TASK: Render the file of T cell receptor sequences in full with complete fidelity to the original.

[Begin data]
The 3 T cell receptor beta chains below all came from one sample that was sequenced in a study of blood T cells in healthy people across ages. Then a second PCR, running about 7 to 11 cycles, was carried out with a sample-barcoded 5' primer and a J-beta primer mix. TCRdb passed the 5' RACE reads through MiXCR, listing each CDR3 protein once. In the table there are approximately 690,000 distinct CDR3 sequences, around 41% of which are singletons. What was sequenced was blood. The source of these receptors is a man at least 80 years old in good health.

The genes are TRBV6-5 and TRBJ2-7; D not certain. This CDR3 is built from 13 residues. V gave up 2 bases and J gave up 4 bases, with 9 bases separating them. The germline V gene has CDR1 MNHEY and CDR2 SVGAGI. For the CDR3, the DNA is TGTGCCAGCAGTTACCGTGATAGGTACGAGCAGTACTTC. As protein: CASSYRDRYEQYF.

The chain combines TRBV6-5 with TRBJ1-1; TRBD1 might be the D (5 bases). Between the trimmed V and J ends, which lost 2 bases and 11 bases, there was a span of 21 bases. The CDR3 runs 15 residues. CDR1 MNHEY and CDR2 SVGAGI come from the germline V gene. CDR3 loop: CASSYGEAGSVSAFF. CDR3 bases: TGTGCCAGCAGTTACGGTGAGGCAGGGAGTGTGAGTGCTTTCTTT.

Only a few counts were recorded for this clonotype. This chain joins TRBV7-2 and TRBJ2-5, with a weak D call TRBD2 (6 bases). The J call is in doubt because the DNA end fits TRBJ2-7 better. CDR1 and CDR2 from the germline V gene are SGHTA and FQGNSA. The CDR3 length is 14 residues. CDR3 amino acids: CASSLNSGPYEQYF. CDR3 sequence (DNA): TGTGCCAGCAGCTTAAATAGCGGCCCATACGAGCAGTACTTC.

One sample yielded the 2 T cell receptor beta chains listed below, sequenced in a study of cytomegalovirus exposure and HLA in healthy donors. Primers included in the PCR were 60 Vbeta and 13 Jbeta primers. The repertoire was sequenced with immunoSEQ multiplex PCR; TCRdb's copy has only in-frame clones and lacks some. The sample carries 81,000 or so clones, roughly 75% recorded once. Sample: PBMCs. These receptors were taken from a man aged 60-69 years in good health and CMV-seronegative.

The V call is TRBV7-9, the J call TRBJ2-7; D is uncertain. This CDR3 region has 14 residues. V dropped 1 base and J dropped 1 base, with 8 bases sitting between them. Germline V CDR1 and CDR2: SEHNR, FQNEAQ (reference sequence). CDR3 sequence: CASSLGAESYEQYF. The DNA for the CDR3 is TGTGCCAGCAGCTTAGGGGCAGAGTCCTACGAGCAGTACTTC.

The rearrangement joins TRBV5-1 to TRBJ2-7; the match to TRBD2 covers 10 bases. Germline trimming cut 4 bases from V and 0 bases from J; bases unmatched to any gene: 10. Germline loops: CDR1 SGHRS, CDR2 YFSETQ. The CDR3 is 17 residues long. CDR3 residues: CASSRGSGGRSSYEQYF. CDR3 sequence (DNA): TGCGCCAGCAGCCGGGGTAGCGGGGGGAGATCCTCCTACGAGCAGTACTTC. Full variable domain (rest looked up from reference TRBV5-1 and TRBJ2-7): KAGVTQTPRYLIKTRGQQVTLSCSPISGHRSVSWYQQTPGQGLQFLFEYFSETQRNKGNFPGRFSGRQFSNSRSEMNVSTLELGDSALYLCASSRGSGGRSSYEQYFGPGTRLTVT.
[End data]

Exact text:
The 3 T cell receptor beta chains below all came from one sample that was sequenced in a study of blood T cells in healthy people across ages. Then a second PCR, running about 7 to 11 cycles, was carried out with a sample-barcoded 5' primer and a J-beta primer mix. TCRdb passed the 5' RACE reads through MiXCR, listing each CDR3 protein once. In the table there are approximately 690,000 distinct CDR3 sequences, around 41% of which are singletons. What was sequenced was blood. The source of these receptors is a man at least 80 years old in good health.

The genes are TRBV6-5 and TRBJ2-7; D not certain. This CDR3 is built from 13 residues. V gave up 2 bases and J gave up 4 bases, with 9 bases separating them. The germline V gene has CDR1 MNHEY and CDR2 SVGAGI. For the CDR3, the DNA is TGTGCCAGCAGTTACCGTGATAGGTACGAGCAGTACTTC. As protein: CASSYRDRYEQYF.

The chain combines TRBV6-5 with TRBJ1-1; TRBD1 might be the D (5 bases). Between the trimmed V and J ends, which lost 2 bases and 11 bases, there was a span of 21 bases. The CDR3 runs 15 residues. CDR1 MNHEY and CDR2 SVGAGI come from the germline V gene. CDR3 loop: CASSYGEAGSVSAFF. CDR3 bases: TGTGCCAGCAGTTACGGTGAGGCAGGGAGTGTGAGTGCTTTCTTT.

Only a few counts were recorded for this clonotype. This chain joins TRBV7-2 and TRBJ2-5, with a weak D call TRBD2 (6 bases). The J call is in doubt because the DNA end fits TRBJ2-7 better. CDR1 and CDR2 from the germline V gene are SGHTA and FQGNSA. The CDR3 length is 14 residues. CDR3 amino acids: CASSLNSGPYEQYF. CDR3 sequence (DNA): TGTGCCAGCAGCTTAAATAGCGGCCCATACGAGCAGTACTTC.

One sample yielded the 2 T cell receptor beta chains listed below, sequenced in a study of cytomegalovirus exposure and HLA in healthy donors. Primers included in the PCR were 60 Vbeta and 13 Jbeta primers. The repertoire was sequenced with immunoSEQ multiplex PCR; TCRdb's copy has only in-frame clones and lacks some. The sample carries 81,000 or so clones, roughly 75% recorded once. Sample: PBMCs. These receptors were taken from a man aged 60-69 years in good health and CMV-seronegative.

The V call is TRBV7-9, the J call TRBJ2-7; D is uncertain. This CDR3 region has 14 residues. V dropped 1 base and J dropped 1 base, with 8 bases sitting between them. Germline V CDR1 and CDR2: SEHNR, FQNEAQ (reference sequence). CDR3 sequence: CASSLGAESYEQYF. The DNA for the CDR3 is TGTGCCAGCAGCTTAGGGGCAGAGTCCTACGAGCAGTACTTC.

The rearrangement joins TRBV5-1 to TRBJ2-7; the match to TRBD2 covers 10 bases. Germline trimming cut 4 bases from V and 0 bases from J; bases unmatched to any gene: 10. Germline loops: CDR1 SGHRS, CDR2 YFSETQ. The CDR3 is 17 residues long. CDR3 residues: CASSRGSGGRSSYEQYF. CDR3 sequence (DNA): TGCGCCAGCAGCCGGGGTAGCGGGGGGAGATCCTCCTACGAGCAGTACTTC. Full variable domain (rest looked up from reference TRBV5-1 and TRBJ2-7): KAGVTQTPRYLIKTRGQQVTLSCSPISGHRSVSWYQQTPGQGLQFLFEYFSETQRNKGNFPGRFSGRQFSNSRSEMNVSTLELGDSALYLCASSRGSGGRSSYEQYFGPGTRLTVT.